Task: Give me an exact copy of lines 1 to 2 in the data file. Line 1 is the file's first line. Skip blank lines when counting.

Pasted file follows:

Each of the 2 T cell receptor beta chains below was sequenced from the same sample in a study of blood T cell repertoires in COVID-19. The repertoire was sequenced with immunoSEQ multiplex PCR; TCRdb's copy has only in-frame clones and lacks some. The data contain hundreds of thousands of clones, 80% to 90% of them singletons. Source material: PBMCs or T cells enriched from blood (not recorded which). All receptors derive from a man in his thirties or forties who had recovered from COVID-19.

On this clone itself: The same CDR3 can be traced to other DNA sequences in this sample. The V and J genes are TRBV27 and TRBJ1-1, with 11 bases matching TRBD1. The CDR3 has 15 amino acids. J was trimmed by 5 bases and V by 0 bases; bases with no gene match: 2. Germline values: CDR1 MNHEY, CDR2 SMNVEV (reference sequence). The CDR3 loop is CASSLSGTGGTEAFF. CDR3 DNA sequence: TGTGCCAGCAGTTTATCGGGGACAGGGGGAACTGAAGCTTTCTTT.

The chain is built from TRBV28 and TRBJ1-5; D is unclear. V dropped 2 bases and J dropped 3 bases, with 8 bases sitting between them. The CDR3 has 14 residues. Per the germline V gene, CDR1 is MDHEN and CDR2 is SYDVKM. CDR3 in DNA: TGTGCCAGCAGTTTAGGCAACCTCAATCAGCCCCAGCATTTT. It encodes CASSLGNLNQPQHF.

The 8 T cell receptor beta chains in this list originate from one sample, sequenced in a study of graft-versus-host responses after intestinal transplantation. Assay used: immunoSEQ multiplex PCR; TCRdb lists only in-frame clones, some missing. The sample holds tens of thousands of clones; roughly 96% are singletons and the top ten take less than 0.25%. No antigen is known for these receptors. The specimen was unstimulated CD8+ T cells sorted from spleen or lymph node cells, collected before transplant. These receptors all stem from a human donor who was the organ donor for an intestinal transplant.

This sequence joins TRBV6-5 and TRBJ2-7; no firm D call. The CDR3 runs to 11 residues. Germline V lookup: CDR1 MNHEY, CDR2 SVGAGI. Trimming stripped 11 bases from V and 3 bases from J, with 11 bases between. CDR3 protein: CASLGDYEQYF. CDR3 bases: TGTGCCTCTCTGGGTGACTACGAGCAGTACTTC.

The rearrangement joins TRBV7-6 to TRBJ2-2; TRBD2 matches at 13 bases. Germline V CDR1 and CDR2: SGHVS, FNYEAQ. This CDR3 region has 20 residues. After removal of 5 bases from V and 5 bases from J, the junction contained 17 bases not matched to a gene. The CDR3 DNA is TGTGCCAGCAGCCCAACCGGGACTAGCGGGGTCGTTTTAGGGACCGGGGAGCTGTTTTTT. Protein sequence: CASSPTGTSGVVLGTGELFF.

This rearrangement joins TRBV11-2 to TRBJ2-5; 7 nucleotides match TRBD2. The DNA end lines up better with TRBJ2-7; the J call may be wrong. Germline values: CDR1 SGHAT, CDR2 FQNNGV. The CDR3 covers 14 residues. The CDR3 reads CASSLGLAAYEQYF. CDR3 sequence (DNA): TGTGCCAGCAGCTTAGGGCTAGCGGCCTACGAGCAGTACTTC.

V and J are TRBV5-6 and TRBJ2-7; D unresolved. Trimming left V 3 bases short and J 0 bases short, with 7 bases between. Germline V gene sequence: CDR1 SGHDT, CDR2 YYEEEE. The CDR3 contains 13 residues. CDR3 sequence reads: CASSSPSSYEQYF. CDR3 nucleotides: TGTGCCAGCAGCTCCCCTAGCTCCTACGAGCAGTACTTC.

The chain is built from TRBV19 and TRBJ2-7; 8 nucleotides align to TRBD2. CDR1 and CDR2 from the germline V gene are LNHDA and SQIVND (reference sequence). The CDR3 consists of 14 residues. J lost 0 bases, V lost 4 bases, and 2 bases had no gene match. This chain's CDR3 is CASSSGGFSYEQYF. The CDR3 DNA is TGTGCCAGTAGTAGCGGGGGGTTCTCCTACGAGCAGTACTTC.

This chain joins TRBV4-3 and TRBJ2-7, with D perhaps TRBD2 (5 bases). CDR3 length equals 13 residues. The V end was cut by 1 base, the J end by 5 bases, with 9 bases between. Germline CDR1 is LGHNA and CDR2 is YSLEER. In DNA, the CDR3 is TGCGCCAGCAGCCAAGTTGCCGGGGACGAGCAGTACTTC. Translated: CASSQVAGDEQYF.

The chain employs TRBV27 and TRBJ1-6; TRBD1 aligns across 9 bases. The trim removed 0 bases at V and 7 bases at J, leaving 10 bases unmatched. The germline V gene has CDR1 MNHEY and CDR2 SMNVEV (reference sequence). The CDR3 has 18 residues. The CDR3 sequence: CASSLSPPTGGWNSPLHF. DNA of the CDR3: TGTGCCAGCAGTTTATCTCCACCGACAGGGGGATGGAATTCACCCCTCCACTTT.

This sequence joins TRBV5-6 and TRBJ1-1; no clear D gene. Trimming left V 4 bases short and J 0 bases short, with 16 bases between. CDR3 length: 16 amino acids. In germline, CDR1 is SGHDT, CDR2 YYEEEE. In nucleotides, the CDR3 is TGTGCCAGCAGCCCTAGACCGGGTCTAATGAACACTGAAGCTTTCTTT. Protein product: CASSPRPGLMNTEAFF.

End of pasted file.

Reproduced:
Each of the 2 T cell receptor beta chains below was sequenced from the same sample in a study of blood T cell repertoires in COVID-19. The repertoire was sequenced with immunoSEQ multiplex PCR; TCRdb's copy has only in-frame clones and lacks some. The data contain hundreds of thousands of clones, 80% to 90% of them singletons. Source material: PBMCs or T cells enriched from blood (not recorded which). All receptors derive from a man in his thirties or forties who had recovered from COVID-19.

On this clone itself: The same CDR3 can be traced to other DNA sequences in this sample. The V and J genes are TRBV27 and TRBJ1-1, with 11 bases matching TRBD1. The CDR3 has 15 amino acids. J was trimmed by 5 bases and V by 0 bases; bases with no gene match: 2. Germline values: CDR1 MNHEY, CDR2 SMNVEV (reference sequence). The CDR3 loop is CASSLSGTGGTEAFF. CDR3 DNA sequence: TGTGCCAGCAGTTTATCGGGGACAGGGGGAACTGAAGCTTTCTTT.